He loved Chanel. One time, his assistant called and was like, “Can we get $25,000 worth of Chanel clothes on your credit card?” And I was like, “Uh, no?” It was my corporate card, but it was under my name so I had to get the bill paid, and I was like, “No!” She was like, “But we’re not going to keep them. I’m buying them, and he’s going to try them on, and he’s only going to keep like two things.” I’m like, “No, no, no.” So it was possible to say no to him. And that was fine — I don’t think he wanted me to get fired.

At the Gansevoort show, which was much more intimate [than the one in his backyard in Los Angeles], I was about four feet away from the stage, and it was amazing. I got there, and he was out on the roof, and he had his white guitar, and he was dressed for the show and everything, and I just stood there for a second and stared at him. I was like, “This is a once-in-a-lifetime kind of moment. I’m never going to experience this again.” That show was amazing, though. It was a private show, maybe 100 people were there, maybe. It was one of the best moments of my life: hearing him do “Purple Rain” from four feet away from you, you know that you’re somewhere special, and it’s a really special moment, and magical.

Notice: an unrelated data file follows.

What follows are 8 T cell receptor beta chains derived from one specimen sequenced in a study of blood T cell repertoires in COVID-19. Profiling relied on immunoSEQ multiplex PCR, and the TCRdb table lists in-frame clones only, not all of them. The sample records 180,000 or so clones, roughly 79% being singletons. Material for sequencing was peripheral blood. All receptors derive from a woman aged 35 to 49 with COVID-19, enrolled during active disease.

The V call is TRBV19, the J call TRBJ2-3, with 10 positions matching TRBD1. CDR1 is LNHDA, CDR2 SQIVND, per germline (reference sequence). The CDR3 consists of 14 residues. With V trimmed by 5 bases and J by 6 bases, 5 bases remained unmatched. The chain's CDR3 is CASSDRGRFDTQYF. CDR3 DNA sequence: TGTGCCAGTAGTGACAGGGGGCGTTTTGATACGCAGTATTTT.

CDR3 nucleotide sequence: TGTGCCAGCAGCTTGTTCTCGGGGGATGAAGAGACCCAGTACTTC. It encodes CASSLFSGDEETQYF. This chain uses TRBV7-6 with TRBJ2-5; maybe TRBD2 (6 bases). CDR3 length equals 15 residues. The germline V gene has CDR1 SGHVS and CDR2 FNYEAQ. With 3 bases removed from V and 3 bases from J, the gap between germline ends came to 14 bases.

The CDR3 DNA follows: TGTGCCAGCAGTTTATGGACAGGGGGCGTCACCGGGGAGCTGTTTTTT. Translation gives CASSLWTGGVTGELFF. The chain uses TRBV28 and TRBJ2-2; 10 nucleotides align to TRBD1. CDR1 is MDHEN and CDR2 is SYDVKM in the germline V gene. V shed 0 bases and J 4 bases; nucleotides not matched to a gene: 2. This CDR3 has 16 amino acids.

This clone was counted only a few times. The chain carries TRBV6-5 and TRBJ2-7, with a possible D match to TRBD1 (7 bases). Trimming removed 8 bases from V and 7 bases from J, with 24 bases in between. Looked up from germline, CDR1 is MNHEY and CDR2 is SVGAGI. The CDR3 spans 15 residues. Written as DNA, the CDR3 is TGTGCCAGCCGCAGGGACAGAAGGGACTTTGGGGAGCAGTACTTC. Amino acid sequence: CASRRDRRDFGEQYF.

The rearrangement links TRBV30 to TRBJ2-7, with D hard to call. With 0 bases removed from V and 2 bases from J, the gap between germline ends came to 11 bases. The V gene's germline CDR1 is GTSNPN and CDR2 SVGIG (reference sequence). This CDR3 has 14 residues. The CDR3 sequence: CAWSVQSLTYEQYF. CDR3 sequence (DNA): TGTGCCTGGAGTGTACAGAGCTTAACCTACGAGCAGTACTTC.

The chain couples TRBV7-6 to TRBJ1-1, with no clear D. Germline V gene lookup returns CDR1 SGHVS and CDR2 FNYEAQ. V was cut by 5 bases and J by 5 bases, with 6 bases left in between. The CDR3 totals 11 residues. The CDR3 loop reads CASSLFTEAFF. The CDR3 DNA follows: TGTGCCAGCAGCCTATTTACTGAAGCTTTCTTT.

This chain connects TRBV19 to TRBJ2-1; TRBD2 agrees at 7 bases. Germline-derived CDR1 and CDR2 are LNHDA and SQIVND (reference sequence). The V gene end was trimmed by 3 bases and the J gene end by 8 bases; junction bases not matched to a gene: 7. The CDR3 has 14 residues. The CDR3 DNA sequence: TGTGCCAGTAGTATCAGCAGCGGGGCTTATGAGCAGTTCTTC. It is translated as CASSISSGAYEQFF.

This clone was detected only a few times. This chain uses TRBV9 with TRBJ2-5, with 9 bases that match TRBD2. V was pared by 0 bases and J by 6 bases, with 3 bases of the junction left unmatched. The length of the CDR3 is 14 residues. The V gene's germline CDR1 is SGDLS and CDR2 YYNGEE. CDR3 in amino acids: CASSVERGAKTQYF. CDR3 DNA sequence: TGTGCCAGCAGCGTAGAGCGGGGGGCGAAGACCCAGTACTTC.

I always wondered if he ever slept, because he’s so prolific. He lived to write music. He would spend hours and hours and hours writing music. I can’t even imagine how much has not been released that he probably recorded. He was a creative soul — I think his way of communicating was definitely through his art. You don’t come across someone like that more than once in a lifetime, and I feel incredibly fortunate that I got to be around him for as long as I did.

As told to Isabella Biedenharn.